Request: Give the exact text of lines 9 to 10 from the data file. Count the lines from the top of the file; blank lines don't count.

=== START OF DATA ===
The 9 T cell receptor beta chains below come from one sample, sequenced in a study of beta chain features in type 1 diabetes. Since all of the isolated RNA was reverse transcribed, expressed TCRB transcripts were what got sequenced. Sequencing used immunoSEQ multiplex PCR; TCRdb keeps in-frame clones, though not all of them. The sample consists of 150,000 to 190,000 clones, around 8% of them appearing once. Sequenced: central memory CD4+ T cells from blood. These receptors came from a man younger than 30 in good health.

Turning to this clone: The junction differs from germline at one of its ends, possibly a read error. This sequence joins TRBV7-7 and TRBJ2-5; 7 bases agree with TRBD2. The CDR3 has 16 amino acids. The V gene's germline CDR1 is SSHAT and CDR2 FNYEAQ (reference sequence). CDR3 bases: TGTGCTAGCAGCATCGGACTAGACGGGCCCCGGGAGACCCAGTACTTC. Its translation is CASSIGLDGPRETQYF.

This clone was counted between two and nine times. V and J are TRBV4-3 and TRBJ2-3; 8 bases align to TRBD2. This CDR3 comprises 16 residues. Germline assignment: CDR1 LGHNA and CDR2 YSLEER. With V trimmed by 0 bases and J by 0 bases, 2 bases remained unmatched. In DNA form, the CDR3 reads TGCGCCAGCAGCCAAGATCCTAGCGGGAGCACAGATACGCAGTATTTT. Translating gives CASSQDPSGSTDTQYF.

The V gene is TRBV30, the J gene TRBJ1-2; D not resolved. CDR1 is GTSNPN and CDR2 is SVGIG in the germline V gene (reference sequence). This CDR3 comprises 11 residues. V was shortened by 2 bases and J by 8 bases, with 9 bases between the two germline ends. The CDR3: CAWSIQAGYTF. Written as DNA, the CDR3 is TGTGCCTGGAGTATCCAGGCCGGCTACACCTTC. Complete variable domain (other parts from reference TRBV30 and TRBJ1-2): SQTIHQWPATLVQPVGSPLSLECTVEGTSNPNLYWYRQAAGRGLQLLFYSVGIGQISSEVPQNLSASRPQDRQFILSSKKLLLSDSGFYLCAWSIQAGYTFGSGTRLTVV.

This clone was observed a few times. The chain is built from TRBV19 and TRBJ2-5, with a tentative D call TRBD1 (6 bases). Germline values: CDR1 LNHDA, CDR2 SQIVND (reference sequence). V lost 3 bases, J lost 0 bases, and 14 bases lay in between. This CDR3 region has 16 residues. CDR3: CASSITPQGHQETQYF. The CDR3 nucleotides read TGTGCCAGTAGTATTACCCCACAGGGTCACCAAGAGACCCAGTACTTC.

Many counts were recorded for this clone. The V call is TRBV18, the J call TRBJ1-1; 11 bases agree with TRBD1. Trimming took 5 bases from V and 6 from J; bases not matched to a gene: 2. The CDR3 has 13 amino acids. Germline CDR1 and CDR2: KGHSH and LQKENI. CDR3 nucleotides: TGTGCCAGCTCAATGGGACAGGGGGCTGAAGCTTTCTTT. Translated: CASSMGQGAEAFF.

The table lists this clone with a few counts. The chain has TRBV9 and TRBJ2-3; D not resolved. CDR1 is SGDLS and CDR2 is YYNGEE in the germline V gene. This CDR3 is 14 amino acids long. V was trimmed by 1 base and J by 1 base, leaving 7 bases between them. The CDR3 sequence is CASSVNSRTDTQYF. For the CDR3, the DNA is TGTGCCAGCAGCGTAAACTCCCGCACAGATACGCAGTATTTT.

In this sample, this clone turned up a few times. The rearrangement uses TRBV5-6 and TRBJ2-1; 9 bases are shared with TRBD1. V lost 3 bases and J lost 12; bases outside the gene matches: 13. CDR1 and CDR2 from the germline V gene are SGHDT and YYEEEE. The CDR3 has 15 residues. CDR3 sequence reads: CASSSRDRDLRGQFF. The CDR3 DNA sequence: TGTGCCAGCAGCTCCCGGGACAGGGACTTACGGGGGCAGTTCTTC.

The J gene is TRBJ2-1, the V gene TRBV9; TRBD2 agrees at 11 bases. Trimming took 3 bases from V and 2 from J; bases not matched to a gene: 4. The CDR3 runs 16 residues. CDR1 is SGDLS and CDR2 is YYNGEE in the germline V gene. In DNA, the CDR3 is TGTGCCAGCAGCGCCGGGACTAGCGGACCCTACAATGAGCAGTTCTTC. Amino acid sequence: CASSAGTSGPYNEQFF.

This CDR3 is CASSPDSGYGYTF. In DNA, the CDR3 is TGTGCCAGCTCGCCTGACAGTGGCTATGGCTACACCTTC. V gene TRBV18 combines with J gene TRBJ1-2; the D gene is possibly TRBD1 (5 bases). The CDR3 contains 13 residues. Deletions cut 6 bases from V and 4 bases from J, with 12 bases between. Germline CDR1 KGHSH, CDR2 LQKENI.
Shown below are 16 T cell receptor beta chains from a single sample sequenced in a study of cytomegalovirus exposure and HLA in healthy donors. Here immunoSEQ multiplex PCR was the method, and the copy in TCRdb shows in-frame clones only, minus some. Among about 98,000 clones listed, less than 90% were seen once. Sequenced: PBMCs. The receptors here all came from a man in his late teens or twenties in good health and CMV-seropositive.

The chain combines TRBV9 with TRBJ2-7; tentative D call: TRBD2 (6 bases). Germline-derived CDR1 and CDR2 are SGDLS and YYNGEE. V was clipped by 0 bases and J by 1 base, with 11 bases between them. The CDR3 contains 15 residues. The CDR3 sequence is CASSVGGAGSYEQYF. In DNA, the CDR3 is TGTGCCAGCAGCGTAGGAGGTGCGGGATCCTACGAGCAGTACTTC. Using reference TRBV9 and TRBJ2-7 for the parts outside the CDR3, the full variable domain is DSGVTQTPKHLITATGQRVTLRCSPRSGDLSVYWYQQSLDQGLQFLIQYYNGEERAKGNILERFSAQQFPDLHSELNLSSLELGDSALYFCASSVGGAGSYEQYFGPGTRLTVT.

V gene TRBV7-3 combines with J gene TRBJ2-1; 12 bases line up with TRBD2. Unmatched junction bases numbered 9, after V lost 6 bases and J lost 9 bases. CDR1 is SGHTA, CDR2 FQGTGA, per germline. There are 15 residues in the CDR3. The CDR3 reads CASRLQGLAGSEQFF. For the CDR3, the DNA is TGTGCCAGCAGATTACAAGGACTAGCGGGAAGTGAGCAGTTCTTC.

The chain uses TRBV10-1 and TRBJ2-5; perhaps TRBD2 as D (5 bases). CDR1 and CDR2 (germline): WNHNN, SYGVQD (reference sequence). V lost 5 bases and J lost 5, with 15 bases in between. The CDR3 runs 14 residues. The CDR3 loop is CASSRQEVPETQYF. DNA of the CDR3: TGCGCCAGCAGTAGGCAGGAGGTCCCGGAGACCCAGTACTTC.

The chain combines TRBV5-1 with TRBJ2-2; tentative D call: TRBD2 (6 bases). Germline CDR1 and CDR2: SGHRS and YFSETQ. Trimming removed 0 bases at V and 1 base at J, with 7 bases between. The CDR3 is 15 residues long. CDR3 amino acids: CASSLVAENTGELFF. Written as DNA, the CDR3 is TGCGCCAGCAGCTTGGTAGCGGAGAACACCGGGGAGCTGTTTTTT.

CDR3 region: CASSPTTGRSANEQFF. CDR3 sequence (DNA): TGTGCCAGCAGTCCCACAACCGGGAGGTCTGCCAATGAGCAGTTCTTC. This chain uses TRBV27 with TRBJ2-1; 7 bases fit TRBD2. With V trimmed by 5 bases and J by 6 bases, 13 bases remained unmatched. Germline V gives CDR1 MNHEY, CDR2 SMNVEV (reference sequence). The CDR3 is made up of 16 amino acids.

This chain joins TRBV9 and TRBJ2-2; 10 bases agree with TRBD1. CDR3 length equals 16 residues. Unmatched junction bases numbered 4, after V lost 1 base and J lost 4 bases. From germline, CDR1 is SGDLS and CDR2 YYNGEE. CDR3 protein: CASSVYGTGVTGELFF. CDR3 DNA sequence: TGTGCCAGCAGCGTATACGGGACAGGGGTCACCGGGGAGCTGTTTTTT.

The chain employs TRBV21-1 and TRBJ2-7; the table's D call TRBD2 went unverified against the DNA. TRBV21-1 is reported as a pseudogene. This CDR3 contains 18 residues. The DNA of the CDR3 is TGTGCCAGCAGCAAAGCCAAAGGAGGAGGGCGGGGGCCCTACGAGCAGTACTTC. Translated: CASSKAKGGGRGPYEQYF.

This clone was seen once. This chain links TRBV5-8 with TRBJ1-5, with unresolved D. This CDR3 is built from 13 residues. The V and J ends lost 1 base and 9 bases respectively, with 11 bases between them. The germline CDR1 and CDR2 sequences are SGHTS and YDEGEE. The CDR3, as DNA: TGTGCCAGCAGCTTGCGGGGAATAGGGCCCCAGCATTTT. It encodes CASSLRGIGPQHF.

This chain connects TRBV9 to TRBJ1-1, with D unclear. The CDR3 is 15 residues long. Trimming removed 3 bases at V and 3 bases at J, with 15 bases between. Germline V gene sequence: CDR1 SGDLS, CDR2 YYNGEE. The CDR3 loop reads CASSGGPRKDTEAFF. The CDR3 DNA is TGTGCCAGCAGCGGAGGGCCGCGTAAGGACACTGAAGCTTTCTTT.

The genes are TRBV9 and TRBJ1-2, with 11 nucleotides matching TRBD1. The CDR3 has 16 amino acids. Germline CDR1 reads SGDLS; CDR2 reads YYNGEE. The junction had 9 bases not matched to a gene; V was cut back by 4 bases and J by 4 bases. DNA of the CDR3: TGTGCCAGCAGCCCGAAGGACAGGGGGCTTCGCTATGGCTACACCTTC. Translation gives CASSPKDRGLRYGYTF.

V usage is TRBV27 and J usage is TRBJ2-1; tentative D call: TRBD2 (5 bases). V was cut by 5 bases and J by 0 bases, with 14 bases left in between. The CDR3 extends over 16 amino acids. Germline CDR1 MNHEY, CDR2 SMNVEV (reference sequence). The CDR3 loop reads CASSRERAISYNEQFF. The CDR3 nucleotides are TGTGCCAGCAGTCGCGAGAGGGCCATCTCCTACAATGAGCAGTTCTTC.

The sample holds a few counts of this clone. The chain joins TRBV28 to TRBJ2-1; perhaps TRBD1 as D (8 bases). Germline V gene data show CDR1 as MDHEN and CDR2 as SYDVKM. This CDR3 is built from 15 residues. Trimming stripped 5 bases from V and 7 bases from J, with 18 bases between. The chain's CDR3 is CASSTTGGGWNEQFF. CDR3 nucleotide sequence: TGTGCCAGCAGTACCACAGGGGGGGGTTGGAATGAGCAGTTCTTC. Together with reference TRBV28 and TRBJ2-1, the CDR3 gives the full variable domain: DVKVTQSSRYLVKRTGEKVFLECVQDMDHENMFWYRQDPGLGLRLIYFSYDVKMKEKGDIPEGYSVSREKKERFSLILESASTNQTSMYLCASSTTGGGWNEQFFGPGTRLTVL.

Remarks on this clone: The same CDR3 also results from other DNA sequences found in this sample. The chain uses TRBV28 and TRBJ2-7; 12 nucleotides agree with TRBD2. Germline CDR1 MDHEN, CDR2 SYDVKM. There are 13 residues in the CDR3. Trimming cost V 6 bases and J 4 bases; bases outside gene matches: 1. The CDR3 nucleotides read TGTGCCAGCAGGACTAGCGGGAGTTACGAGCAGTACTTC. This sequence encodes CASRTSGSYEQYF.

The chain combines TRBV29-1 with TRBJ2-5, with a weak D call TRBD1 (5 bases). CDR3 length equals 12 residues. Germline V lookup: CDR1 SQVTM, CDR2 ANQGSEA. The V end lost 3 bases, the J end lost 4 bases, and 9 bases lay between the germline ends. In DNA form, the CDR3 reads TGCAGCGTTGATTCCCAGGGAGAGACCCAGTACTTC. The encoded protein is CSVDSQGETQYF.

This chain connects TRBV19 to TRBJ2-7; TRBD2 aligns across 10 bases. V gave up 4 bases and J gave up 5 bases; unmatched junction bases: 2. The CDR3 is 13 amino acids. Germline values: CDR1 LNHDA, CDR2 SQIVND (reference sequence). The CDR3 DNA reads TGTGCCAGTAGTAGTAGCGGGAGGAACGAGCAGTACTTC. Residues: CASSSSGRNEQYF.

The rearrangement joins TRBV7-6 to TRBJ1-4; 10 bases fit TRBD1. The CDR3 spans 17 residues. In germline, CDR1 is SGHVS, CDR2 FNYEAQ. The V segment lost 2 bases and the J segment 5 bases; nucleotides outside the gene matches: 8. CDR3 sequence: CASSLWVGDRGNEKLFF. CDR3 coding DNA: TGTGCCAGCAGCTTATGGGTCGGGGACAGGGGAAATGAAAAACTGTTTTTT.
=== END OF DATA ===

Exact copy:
The J gene is TRBJ2-1, the V gene TRBV9; TRBD2 agrees at 11 bases. Trimming took 3 bases from V and 2 from J; bases not matched to a gene: 4. The CDR3 runs 16 residues. CDR1 is SGDLS and CDR2 is YYNGEE in the germline V gene. In DNA, the CDR3 is TGTGCCAGCAGCGCCGGGACTAGCGGACCCTACAATGAGCAGTTCTTC. Amino acid sequence: CASSAGTSGPYNEQFF.

This CDR3 is CASSPDSGYGYTF. In DNA, the CDR3 is TGTGCCAGCTCGCCTGACAGTGGCTATGGCTACACCTTC. V gene TRBV18 combines with J gene TRBJ1-2; the D gene is possibly TRBD1 (5 bases). The CDR3 contains 13 residues. Deletions cut 6 bases from V and 4 bases from J, with 12 bases between. Germline CDR1 KGHSH, CDR2 LQKENI.